Arthur Putnam1873 - 1930
Born: 1873, Waveland, Mississippi
Died: 1930, Paris, France
Best known for his cast bronze animals, Arthur Putnam was born in 1873 in Waveland, Mississippi, and grew up in Omaha, Nebraska. As a youth, Putnam preferred to spend his time outdoors rather than in school. As a last attempt to get him interested in academics, his mother sent him to Kemper Hall Military Academy where he lasted only a year before he was asked to leave. Instead of attending school, Putnam worked. He first worked as an elevator boy, and then as an assistant in a photoengraving office where he learned the rudiments of drawing. His mother later moved the family to San Diego where she had bought a lemon ranch. Putnam's teenage years were filled with work on the ranch and drawing the wildlife he saw around him.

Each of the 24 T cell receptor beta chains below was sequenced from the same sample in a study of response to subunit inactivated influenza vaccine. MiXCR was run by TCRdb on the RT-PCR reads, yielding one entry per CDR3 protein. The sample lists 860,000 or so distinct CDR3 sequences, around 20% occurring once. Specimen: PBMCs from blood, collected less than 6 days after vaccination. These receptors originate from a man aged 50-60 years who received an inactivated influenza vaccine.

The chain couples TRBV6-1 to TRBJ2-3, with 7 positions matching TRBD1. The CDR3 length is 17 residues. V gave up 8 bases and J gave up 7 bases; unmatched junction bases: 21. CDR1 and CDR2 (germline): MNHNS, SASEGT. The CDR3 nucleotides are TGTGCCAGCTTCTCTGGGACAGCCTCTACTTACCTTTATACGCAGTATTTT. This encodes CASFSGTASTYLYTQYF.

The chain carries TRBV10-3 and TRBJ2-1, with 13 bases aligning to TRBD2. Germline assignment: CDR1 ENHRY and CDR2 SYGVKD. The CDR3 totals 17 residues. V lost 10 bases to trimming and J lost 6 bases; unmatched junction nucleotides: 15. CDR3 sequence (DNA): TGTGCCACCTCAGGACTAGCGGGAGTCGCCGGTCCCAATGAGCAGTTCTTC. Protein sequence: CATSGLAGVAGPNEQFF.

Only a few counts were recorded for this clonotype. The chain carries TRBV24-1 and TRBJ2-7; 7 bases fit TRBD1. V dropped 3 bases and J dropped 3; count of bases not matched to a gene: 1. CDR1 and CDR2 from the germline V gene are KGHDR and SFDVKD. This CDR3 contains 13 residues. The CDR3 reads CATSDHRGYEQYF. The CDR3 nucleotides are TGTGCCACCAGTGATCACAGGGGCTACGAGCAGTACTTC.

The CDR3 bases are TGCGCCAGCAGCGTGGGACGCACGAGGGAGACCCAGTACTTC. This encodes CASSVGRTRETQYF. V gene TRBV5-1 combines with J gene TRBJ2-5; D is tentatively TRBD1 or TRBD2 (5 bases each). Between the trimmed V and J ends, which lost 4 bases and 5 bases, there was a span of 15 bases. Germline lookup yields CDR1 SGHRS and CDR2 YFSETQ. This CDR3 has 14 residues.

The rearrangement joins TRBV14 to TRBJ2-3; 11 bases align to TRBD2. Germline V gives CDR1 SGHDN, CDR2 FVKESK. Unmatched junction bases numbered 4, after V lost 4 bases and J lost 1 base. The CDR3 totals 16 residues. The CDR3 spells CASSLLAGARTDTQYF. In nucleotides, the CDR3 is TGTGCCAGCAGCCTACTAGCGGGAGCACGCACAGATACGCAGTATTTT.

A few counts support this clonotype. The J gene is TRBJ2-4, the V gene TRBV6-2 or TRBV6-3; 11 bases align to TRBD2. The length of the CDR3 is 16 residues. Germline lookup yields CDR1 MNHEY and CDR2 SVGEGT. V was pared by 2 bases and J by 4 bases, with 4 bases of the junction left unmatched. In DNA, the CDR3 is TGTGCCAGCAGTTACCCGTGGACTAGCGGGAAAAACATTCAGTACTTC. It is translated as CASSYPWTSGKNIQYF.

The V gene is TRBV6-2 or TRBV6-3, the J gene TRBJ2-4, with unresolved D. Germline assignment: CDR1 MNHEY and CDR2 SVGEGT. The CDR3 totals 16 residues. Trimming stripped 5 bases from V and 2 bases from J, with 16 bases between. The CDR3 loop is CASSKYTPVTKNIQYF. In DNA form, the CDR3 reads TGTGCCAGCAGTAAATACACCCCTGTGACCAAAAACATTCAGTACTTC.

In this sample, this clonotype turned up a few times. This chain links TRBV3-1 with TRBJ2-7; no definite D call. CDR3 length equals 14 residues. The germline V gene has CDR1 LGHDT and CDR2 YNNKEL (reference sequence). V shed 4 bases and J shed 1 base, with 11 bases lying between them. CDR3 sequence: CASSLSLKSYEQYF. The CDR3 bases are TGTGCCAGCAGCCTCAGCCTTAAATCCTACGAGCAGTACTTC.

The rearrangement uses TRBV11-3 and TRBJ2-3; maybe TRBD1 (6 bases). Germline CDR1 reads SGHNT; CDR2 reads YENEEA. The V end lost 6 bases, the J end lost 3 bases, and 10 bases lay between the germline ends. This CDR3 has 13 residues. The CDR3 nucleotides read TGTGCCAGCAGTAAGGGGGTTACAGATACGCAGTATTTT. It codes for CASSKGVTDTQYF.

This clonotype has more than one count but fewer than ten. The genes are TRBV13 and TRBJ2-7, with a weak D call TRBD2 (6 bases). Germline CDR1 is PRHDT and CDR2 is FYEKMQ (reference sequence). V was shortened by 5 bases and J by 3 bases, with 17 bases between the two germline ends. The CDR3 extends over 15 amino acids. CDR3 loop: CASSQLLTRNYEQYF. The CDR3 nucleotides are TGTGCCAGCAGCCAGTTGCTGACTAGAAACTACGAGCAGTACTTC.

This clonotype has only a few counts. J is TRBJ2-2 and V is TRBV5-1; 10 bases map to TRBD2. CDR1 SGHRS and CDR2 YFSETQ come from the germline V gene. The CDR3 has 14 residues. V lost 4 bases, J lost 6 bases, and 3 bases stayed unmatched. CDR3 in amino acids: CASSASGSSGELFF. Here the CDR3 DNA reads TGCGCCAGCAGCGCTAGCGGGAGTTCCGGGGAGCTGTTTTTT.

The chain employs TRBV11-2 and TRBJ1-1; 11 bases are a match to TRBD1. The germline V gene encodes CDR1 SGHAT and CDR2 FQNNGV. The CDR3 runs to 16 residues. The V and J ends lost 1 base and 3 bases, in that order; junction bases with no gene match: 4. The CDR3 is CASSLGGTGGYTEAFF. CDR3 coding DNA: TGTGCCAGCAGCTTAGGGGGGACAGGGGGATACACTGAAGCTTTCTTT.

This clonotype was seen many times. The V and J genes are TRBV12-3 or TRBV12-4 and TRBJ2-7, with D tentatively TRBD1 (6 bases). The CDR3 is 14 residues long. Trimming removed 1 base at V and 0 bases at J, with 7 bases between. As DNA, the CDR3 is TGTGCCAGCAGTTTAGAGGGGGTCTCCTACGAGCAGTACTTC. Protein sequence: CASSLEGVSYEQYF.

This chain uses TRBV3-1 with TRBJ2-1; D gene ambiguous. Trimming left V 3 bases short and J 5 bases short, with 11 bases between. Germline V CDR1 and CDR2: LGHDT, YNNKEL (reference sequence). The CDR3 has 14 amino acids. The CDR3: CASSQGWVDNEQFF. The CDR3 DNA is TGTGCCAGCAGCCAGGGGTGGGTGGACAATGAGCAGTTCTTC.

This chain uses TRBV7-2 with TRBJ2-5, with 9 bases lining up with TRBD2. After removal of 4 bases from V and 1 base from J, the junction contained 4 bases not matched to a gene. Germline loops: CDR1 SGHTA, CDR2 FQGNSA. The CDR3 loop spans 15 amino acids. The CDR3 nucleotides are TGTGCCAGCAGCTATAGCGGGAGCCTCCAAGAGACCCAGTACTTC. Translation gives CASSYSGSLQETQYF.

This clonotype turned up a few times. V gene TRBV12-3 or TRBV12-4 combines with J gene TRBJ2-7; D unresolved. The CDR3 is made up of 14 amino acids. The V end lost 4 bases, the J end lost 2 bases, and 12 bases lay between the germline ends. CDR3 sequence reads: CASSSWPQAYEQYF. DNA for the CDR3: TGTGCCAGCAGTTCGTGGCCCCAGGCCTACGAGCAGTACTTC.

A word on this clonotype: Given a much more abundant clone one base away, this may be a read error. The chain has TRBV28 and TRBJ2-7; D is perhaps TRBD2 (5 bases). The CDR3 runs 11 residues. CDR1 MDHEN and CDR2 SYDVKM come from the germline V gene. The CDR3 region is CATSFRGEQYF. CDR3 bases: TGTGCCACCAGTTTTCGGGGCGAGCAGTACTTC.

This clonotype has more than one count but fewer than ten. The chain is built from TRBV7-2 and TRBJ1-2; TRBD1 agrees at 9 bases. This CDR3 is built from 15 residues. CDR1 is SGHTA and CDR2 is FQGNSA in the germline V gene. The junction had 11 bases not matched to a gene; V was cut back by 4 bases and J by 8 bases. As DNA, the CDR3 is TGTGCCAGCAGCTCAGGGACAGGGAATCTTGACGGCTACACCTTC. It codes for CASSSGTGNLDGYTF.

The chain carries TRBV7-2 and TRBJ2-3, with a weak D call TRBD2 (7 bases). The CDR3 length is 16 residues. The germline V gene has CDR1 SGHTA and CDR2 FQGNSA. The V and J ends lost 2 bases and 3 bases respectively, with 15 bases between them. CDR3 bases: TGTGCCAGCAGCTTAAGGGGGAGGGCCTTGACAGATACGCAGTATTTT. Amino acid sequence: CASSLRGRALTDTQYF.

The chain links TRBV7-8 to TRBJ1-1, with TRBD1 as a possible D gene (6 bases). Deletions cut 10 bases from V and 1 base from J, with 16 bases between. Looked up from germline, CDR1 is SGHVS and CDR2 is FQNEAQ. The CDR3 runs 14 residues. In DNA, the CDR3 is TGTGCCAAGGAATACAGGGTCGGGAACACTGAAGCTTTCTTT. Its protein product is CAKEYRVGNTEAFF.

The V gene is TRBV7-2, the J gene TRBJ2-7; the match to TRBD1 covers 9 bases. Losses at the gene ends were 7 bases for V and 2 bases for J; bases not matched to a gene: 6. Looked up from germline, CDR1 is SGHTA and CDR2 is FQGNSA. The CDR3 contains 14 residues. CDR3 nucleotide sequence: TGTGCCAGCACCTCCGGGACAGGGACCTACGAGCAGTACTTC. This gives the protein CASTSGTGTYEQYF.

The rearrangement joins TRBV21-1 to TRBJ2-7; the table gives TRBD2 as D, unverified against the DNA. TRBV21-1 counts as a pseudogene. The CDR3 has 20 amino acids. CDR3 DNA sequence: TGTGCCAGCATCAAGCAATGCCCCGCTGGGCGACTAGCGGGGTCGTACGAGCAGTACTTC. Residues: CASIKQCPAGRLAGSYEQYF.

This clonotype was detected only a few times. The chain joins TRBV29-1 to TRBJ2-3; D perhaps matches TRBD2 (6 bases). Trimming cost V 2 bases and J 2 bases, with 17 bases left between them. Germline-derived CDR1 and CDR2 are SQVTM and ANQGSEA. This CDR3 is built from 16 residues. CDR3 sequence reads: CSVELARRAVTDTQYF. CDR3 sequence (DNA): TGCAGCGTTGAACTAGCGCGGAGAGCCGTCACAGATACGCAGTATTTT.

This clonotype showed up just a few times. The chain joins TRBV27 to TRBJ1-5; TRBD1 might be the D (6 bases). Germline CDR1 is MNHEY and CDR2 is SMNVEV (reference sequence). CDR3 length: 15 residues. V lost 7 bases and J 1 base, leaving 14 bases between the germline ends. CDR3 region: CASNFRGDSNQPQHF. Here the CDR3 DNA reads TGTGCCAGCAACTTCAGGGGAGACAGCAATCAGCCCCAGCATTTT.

In 1894 he attended the San Francisco Mid-Winter Fair and stayed to take art lessons from Julie Heyneman at the Art Students League. Putnam returned to San Diego in 1898 to work as a surveyor for the Mesa Dam, which was then being built. He married Grace Story, whom he met at the San Diego Art School, in July of 1899 in Sacramento, and the couple had two children.
The years between 1900-1905 were Putnam's most productive, and he produced the work that he is best known for during this time. Putnam, his family, and some friends traveled to Paris in 1905 and he exhibited at the Paris Salon in 1906. It was in Paris that he became acquainted with and greatly admired Auguste Rodin and his work. The family returned to San Francisco in 1906 right after the infamous major earthquake that destroyed most of the city. In 1911 Putnam's art career came to an end when a tumor was removed from his brain. The surgery caused paralysis on the left side of his body, loss of perception, and violent, abrupt changes in mood. He and Grace Putnam divorced shortly afterwards. Putnam remarried on March 19, 1917 to Marion Pearson; in 1921 they moved to Europe. Putnam died in 1930 in Paris.